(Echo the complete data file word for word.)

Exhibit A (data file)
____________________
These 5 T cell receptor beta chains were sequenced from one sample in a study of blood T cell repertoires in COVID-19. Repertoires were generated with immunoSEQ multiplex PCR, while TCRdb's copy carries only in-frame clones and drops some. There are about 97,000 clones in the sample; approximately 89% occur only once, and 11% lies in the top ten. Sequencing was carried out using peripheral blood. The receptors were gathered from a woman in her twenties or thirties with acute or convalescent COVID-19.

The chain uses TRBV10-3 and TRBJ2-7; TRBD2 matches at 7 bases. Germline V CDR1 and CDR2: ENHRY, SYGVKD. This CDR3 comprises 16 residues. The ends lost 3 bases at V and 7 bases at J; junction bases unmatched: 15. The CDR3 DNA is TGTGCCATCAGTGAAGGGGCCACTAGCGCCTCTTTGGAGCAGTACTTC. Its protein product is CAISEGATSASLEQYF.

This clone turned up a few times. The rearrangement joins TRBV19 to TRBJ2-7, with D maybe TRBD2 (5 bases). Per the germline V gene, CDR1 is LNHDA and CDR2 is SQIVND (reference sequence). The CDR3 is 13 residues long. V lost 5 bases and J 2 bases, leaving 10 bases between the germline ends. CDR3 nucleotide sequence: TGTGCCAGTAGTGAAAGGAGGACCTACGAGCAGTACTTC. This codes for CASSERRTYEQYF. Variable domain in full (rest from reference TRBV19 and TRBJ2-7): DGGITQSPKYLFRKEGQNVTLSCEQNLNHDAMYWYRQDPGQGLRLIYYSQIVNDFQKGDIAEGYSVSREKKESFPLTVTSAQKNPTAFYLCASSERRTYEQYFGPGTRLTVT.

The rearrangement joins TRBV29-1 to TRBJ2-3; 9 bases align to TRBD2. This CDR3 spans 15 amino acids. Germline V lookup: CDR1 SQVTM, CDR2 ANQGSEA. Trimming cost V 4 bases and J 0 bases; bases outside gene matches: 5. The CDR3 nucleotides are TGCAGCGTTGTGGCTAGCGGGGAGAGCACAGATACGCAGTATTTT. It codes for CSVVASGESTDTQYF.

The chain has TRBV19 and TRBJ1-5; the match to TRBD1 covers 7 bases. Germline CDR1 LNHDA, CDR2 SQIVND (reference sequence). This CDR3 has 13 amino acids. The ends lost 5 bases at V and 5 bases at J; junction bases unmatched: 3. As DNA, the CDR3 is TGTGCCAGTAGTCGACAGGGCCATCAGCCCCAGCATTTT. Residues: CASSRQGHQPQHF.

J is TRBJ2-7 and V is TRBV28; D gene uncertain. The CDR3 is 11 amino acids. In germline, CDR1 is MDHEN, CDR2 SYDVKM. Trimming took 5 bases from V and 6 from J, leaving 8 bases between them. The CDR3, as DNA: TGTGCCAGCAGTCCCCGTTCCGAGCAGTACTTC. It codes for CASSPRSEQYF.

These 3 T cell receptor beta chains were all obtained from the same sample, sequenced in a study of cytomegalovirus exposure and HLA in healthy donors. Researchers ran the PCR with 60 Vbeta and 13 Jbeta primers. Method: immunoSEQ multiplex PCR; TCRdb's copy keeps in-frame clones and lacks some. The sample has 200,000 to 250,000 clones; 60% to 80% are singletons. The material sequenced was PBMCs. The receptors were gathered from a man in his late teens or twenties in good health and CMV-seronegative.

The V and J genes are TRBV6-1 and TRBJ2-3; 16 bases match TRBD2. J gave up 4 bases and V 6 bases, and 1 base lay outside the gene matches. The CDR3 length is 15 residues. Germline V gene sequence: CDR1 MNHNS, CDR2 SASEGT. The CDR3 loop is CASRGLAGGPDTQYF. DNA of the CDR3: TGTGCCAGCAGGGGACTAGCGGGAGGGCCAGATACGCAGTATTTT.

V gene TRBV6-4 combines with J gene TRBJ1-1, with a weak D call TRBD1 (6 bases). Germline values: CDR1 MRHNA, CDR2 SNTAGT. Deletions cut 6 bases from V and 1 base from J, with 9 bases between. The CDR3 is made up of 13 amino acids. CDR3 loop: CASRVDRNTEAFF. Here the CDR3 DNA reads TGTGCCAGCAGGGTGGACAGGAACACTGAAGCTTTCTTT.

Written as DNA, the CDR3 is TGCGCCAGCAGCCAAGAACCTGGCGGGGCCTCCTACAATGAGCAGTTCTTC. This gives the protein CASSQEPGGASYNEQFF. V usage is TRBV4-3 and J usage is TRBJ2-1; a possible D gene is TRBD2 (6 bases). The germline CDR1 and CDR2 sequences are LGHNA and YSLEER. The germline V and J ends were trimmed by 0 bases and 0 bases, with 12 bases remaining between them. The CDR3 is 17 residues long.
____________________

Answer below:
These 5 T cell receptor beta chains were sequenced from one sample in a study of blood T cell repertoires in COVID-19. Repertoires were generated with immunoSEQ multiplex PCR, while TCRdb's copy carries only in-frame clones and drops some. There are about 97,000 clones in the sample; approximately 89% occur only once, and 11% lies in the top ten. Sequencing was carried out using peripheral blood. The receptors were gathered from a woman in her twenties or thirties with acute or convalescent COVID-19.

The chain uses TRBV10-3 and TRBJ2-7; TRBD2 matches at 7 bases. Germline V CDR1 and CDR2: ENHRY, SYGVKD. This CDR3 comprises 16 residues. The ends lost 3 bases at V and 7 bases at J; junction bases unmatched: 15. The CDR3 DNA is TGTGCCATCAGTGAAGGGGCCACTAGCGCCTCTTTGGAGCAGTACTTC. Its protein product is CAISEGATSASLEQYF.

This clone turned up a few times. The rearrangement joins TRBV19 to TRBJ2-7, with D maybe TRBD2 (5 bases). Per the germline V gene, CDR1 is LNHDA and CDR2 is SQIVND (reference sequence). The CDR3 is 13 residues long. V lost 5 bases and J 2 bases, leaving 10 bases between the germline ends. CDR3 nucleotide sequence: TGTGCCAGTAGTGAAAGGAGGACCTACGAGCAGTACTTC. This codes for CASSERRTYEQYF. Variable domain in full (rest from reference TRBV19 and TRBJ2-7): DGGITQSPKYLFRKEGQNVTLSCEQNLNHDAMYWYRQDPGQGLRLIYYSQIVNDFQKGDIAEGYSVSREKKESFPLTVTSAQKNPTAFYLCASSERRTYEQYFGPGTRLTVT.

The rearrangement joins TRBV29-1 to TRBJ2-3; 9 bases align to TRBD2. This CDR3 spans 15 amino acids. Germline V lookup: CDR1 SQVTM, CDR2 ANQGSEA. Trimming cost V 4 bases and J 0 bases; bases outside gene matches: 5. The CDR3 nucleotides are TGCAGCGTTGTGGCTAGCGGGGAGAGCACAGATACGCAGTATTTT. It codes for CSVVASGESTDTQYF.

The chain has TRBV19 and TRBJ1-5; the match to TRBD1 covers 7 bases. Germline CDR1 LNHDA, CDR2 SQIVND (reference sequence). This CDR3 has 13 amino acids. The ends lost 5 bases at V and 5 bases at J; junction bases unmatched: 3. As DNA, the CDR3 is TGTGCCAGTAGTCGACAGGGCCATCAGCCCCAGCATTTT. Residues: CASSRQGHQPQHF.

J is TRBJ2-7 and V is TRBV28; D gene uncertain. The CDR3 is 11 amino acids. In germline, CDR1 is MDHEN, CDR2 SYDVKM. Trimming took 5 bases from V and 6 from J, leaving 8 bases between them. The CDR3, as DNA: TGTGCCAGCAGTCCCCGTTCCGAGCAGTACTTC. It codes for CASSPRSEQYF.

These 3 T cell receptor beta chains were all obtained from the same sample, sequenced in a study of cytomegalovirus exposure and HLA in healthy donors. Researchers ran the PCR with 60 Vbeta and 13 Jbeta primers. Method: immunoSEQ multiplex PCR; TCRdb's copy keeps in-frame clones and lacks some. The sample has 200,000 to 250,000 clones; 60% to 80% are singletons. The material sequenced was PBMCs. The receptors were gathered from a man in his late teens or twenties in good health and CMV-seronegative.

The V and J genes are TRBV6-1 and TRBJ2-3; 16 bases match TRBD2. J gave up 4 bases and V 6 bases, and 1 base lay outside the gene matches. The CDR3 length is 15 residues. Germline V gene sequence: CDR1 MNHNS, CDR2 SASEGT. The CDR3 loop is CASRGLAGGPDTQYF. DNA of the CDR3: TGTGCCAGCAGGGGACTAGCGGGAGGGCCAGATACGCAGTATTTT.

V gene TRBV6-4 combines with J gene TRBJ1-1, with a weak D call TRBD1 (6 bases). Germline values: CDR1 MRHNA, CDR2 SNTAGT. Deletions cut 6 bases from V and 1 base from J, with 9 bases between. The CDR3 is made up of 13 amino acids. CDR3 loop: CASRVDRNTEAFF. Here the CDR3 DNA reads TGTGCCAGCAGGGTGGACAGGAACACTGAAGCTTTCTTT.

Written as DNA, the CDR3 is TGCGCCAGCAGCCAAGAACCTGGCGGGGCCTCCTACAATGAGCAGTTCTTC. This gives the protein CASSQEPGGASYNEQFF. V usage is TRBV4-3 and J usage is TRBJ2-1; a possible D gene is TRBD2 (6 bases). The germline CDR1 and CDR2 sequences are LGHNA and YSLEER. The germline V and J ends were trimmed by 0 bases and 0 bases, with 12 bases remaining between them. The CDR3 is 17 residues long.